Premarital Counseling

Posted on March 5, 2012


Cost of wedding: $26,000                                                                                                                                         Improving marital satisfaction: Priceless

An important and often overlooked activity that should be included in wedding preparation is effective premarital counseling for the engaged couple.  When one is caught up in the excitement of having found one’s life partner, it can seem obvious that the relationship will always be close and loving.  In this area, an ounce of prevention may be worth a pound of cure (as Grandma would say), or in other words, it is great to look at the strengths and growth areas of the relationship and learn the skills that lead to relationship success while things are happy and good.

One of the best researched and validated programs for marriage preparation and enrichment is PREPARE/ENRICH.  PREPARE/ENRICH provides couples with a comprehensive customized report that assesses relationships health on ten core scales (e.g. communication, conflict resolution, financial management, sexuality and affection, and relationship roles) based upon each partner’s answers on an online assessment.  These core scales allow couples to identify strengths in their relationship along with areas for growth.  With the assistance of a trained facilitator (generally a marriage and family therapist), couples learn skills that help them maximize on strengths and improve in growth areas to achieve greater relationship satisfaction.  Additionally, the customized report looks at relationship dynamics in areas of assertiveness, self confidence, avoidance, and partner dominance.  Couples learn skills for problem resolution and improved communication.  Stanley, Amato, Johnson & Markman (2006) found that premarital preparation reduced the divorce rate by 30%.  Knutson & Olson (2003) found that couples who participated in the PREPARE premarital program “significantly increased their couple satisfaction.”  Further, couples who experienced premarital counseling were more likely to seek out counseling in the future in case of marital distress further improving their chances of marital success.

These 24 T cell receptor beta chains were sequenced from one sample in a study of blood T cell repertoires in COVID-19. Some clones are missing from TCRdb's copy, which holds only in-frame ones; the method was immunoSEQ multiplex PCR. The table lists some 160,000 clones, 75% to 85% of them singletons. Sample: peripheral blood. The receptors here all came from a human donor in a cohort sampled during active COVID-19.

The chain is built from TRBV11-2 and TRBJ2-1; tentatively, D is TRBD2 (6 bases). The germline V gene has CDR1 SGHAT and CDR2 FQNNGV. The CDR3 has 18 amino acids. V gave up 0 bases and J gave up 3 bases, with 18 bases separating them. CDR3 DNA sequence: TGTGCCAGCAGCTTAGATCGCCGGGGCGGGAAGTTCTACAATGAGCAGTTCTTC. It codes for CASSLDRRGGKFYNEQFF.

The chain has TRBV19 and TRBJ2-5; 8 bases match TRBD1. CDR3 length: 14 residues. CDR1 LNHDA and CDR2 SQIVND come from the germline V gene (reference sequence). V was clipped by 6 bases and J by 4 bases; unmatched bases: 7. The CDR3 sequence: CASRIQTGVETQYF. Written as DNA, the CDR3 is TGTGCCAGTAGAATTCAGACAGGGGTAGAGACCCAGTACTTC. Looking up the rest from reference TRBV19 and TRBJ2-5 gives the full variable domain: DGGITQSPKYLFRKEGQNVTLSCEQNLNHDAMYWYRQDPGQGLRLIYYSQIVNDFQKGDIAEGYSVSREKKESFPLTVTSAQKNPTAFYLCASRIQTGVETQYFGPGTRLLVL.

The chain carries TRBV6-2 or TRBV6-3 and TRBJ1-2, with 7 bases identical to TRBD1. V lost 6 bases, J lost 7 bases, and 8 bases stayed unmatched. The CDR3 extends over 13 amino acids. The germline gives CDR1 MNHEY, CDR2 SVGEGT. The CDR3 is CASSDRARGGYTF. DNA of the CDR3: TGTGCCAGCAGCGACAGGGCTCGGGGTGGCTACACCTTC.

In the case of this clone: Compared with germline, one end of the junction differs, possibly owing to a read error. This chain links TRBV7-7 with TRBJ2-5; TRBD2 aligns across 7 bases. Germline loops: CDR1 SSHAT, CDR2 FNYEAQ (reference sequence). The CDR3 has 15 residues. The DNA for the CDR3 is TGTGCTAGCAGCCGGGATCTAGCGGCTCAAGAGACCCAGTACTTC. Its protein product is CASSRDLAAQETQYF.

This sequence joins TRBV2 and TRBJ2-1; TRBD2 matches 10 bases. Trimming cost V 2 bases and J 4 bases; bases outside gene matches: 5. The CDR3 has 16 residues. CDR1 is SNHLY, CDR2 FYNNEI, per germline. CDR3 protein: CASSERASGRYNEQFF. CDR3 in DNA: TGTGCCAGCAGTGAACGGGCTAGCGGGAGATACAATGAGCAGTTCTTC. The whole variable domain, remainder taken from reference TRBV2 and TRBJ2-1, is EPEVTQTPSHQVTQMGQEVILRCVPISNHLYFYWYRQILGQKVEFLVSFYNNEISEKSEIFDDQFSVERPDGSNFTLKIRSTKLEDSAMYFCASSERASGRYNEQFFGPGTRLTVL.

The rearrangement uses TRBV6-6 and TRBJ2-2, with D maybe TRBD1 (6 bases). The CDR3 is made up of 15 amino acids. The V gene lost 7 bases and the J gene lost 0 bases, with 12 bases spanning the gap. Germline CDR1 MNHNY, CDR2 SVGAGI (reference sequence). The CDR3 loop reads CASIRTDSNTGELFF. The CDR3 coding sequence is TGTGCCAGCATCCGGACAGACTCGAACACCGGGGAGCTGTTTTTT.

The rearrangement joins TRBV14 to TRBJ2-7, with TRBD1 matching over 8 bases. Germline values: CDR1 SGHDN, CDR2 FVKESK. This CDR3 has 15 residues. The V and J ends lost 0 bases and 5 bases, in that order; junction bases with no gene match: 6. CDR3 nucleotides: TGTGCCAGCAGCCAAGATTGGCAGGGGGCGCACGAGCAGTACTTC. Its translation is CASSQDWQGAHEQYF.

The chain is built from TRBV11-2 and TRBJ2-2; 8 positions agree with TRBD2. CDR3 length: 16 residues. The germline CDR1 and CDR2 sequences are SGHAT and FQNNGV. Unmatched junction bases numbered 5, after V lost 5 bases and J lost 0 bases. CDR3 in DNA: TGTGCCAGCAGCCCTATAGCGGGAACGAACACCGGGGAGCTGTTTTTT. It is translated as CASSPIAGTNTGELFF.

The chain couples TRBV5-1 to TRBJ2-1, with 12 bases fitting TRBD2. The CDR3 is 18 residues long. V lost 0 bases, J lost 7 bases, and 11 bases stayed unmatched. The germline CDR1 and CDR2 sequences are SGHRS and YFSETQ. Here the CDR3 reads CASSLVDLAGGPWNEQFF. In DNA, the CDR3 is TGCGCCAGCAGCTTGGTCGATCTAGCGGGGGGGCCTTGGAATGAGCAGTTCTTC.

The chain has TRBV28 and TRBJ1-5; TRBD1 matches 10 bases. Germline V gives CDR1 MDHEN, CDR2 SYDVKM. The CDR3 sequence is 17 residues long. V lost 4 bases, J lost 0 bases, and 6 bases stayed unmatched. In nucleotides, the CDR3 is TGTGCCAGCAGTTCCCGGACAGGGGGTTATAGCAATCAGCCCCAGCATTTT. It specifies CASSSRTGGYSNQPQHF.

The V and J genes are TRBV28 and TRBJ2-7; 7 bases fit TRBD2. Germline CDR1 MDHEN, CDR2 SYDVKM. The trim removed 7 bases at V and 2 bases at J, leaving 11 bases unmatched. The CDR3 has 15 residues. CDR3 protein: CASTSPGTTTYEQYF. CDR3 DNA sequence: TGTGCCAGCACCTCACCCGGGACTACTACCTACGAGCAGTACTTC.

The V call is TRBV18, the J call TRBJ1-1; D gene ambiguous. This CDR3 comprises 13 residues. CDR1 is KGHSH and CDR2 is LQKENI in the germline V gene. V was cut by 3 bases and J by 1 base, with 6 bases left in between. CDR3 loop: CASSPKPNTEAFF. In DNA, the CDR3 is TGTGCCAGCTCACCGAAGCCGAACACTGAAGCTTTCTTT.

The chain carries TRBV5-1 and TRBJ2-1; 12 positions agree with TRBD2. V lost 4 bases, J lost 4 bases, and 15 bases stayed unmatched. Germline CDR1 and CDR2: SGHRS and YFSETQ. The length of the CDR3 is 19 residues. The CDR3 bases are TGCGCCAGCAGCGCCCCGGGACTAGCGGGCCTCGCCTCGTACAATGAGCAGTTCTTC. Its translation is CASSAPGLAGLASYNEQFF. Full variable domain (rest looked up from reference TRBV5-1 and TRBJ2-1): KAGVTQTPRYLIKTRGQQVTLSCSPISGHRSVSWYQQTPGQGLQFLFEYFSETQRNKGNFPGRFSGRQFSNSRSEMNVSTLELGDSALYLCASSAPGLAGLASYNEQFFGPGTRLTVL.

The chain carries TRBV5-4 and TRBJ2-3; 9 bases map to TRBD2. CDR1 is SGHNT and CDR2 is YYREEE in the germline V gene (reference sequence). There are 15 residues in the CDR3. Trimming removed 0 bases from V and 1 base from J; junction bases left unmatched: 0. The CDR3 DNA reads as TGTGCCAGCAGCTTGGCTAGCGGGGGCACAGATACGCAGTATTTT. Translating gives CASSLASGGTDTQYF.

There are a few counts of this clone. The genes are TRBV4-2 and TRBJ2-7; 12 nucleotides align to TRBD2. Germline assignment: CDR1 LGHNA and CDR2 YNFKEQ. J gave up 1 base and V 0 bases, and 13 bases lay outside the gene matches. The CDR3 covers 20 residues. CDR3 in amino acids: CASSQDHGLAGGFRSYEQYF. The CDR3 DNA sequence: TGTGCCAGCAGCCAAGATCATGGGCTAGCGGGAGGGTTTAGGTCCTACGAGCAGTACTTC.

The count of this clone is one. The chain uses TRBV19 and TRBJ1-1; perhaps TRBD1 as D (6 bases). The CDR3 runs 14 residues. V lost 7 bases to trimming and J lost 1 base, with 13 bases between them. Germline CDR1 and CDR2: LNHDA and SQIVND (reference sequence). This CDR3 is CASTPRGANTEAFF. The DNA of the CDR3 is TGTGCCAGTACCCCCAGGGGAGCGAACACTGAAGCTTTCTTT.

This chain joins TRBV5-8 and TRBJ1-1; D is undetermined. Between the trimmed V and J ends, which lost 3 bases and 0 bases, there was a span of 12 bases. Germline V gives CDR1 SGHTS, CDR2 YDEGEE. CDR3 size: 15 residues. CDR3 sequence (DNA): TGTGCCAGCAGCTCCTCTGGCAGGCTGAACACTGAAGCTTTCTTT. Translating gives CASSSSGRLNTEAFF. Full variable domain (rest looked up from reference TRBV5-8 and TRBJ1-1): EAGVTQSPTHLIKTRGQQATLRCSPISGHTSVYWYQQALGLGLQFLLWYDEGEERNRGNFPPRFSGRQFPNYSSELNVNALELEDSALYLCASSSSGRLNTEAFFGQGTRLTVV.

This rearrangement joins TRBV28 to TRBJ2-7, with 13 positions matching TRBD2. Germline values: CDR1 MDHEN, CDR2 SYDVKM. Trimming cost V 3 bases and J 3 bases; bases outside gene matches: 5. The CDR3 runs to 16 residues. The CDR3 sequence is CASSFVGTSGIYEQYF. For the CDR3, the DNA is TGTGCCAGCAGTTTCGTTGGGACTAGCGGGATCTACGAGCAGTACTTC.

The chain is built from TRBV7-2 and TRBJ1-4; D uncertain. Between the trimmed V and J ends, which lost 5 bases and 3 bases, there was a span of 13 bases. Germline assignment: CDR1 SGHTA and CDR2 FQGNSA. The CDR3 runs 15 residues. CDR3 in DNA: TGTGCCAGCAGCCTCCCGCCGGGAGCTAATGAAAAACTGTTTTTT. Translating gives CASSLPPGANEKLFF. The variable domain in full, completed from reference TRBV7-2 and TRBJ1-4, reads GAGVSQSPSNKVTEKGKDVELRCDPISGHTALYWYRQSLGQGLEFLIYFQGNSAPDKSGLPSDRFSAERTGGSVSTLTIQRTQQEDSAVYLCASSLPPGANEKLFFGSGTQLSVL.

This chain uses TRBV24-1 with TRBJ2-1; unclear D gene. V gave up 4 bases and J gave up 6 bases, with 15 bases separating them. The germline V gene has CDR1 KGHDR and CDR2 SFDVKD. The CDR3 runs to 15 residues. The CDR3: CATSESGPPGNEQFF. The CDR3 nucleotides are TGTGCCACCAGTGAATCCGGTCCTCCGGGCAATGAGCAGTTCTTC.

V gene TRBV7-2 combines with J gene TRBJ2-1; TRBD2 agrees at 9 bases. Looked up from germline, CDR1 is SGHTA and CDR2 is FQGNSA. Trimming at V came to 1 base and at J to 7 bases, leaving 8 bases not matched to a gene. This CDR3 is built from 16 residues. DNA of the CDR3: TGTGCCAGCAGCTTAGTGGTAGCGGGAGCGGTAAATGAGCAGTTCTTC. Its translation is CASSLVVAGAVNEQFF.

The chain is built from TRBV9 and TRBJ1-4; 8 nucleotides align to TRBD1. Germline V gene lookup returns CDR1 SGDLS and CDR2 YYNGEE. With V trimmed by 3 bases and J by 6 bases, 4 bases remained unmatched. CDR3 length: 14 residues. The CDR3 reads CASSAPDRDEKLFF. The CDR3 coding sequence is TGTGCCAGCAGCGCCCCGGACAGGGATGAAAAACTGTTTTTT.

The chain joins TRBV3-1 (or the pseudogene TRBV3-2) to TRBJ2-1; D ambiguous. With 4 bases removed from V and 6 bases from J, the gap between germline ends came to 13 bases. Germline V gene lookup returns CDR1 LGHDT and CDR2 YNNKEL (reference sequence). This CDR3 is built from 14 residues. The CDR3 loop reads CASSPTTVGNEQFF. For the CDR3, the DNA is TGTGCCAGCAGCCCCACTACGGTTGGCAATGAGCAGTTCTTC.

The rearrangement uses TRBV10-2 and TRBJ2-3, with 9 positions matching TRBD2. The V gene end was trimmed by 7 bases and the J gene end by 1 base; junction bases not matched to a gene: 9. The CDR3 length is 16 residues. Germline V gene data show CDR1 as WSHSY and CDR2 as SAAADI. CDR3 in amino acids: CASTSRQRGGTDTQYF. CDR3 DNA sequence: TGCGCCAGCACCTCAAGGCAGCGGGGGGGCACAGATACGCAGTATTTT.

The national average cost of a wedding is over $26,000 (Wedding Report Inc, 2005-2011).  I searched for any data that might relate wedding cost to marital satisfaction and found none.  The average cost of divorce is estimated at about $20,000 (Ceatus Media Group LLC, 2010).  In a future post, I will point out how the latter number is greatly understated.  The point of this post is that setting aside the emotional impact of marital satisfaction or lack thereof (which is substantial), marriage is a large investment.  Based upon national statistics for divorce, the chance of divorce is a coin toss.  As one with master’s degrees in both Marital and Family Therapy and Business Administration, I tend to look at both the emotional effectiveness and cost effectiveness of counseling.  This post is leaning toward the latter (i.e. the cost/benefit analysis).

With the PREPARE/ENRICH program, a couple completes the online assessment and then spends 6-8 sessions with a trained facilitator (usually a therapist) to review strengths and growth areas, discuss partner marriage expectations, and work on the relationship skills that lead to marital success.  The probable cost including all of the sessions is less than $1000.  Let’s see, $1,000 to protect a $26,000 investment and reduce the likelihood of a subsequent $20,000 expense by 30%.  By the numbers alone, that’s a bargain.

Up next: What if health insurance providers randomly offered couples marital therapy?


Ceatus Media Group LLC (2010). Divorce costs.  Retrieved from on February 10, 2012.

Knutson, L. & Olson, D. H. (2003). Effectiveness of PREPARE Program with premarital couples in a community setting. Marriage & Family, 6, 4, 529-546.

Olson, D.H., Larson, P.J., Olson, A.K. (2009) PREPARE/ENRICH Program: Customized Version. Minneapolis, Minnesota, Life Innovations, Inc.

Stanley, S.M., Amato, P.R., Johnson, C.A., & Markman, H.J. (2006). Premarital education, marital quality, and marital stability: Findings from a large, random household survey. Journal of Family Psychology, 20, 1, 117-126.

The Wedding Report, Inc. (2005-2011).  Cost of wedding.  Retrieved from on February 10, 2012.

“I work with individuals, couples, and families to help develop secure connections
and craft manageable solutions.”

More information is available on my website  I am also available for speaking engagements, seminars, and retreats

Scott Wood is a registered marriage and family therapist intern (IMF67385) and is supervised by Dr. Melinda Reinicke, Psychologist (Psy11011).